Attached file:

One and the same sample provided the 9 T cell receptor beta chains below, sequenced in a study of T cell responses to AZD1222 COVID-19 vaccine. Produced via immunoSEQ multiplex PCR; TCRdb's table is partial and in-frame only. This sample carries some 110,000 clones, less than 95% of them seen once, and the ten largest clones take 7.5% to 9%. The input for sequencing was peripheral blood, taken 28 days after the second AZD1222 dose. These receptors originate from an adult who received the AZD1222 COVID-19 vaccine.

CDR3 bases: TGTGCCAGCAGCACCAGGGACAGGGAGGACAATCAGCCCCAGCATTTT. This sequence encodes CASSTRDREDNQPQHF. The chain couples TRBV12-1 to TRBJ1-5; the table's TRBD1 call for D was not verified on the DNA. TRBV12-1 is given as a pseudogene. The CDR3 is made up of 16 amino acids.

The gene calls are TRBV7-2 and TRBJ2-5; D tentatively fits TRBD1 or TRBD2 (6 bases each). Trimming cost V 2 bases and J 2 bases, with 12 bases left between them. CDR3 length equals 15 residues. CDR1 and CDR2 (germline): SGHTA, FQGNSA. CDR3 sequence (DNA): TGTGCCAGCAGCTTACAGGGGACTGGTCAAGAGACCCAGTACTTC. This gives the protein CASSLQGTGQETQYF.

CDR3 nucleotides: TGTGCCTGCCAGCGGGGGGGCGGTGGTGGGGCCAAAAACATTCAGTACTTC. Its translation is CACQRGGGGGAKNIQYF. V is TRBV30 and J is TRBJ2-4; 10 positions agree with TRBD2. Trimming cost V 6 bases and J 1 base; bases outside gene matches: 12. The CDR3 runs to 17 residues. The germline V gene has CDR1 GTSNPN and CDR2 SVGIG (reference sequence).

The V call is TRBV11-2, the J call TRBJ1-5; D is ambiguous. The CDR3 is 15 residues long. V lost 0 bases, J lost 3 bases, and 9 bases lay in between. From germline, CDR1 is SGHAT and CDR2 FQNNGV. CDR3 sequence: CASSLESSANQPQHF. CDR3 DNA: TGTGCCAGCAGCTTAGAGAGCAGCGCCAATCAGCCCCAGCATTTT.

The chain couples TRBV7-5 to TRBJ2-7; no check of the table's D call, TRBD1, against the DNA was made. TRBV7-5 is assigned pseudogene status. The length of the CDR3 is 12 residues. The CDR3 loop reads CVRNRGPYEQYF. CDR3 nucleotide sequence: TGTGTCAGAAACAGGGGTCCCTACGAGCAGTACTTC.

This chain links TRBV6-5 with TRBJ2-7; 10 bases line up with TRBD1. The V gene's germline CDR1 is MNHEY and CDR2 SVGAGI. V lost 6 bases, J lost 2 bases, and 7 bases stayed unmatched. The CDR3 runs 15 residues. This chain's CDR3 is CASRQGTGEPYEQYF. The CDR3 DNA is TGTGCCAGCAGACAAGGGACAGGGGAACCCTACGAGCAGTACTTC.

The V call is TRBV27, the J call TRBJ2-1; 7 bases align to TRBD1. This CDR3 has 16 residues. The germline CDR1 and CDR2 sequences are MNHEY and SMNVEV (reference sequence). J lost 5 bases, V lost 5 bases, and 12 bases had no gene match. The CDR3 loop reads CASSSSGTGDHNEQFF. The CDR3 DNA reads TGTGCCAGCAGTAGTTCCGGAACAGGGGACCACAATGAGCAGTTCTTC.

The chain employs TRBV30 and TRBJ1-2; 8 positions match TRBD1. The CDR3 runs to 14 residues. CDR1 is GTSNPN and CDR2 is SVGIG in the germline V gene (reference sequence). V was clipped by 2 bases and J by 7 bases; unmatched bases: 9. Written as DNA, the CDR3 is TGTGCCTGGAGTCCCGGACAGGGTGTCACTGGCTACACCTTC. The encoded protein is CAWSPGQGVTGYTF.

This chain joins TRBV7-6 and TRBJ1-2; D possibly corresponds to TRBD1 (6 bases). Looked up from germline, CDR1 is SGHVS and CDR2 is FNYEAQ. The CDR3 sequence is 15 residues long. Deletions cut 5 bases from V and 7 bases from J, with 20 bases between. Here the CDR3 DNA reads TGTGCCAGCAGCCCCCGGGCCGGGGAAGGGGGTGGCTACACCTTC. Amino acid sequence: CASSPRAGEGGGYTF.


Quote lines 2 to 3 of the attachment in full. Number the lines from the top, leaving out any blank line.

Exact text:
CDR3 bases: TGTGCCAGCAGCACCAGGGACAGGGAGGACAATCAGCCCCAGCATTTT. This sequence encodes CASSTRDREDNQPQHF. The chain couples TRBV12-1 to TRBJ1-5; the table's TRBD1 call for D was not verified on the DNA. TRBV12-1 is given as a pseudogene. The CDR3 is made up of 16 amino acids.

The gene calls are TRBV7-2 and TRBJ2-5; D tentatively fits TRBD1 or TRBD2 (6 bases each). Trimming cost V 2 bases and J 2 bases, with 12 bases left between them. CDR3 length equals 15 residues. CDR1 and CDR2 (germline): SGHTA, FQGNSA. CDR3 sequence (DNA): TGTGCCAGCAGCTTACAGGGGACTGGTCAAGAGACCCAGTACTTC. This gives the protein CASSLQGTGQETQYF.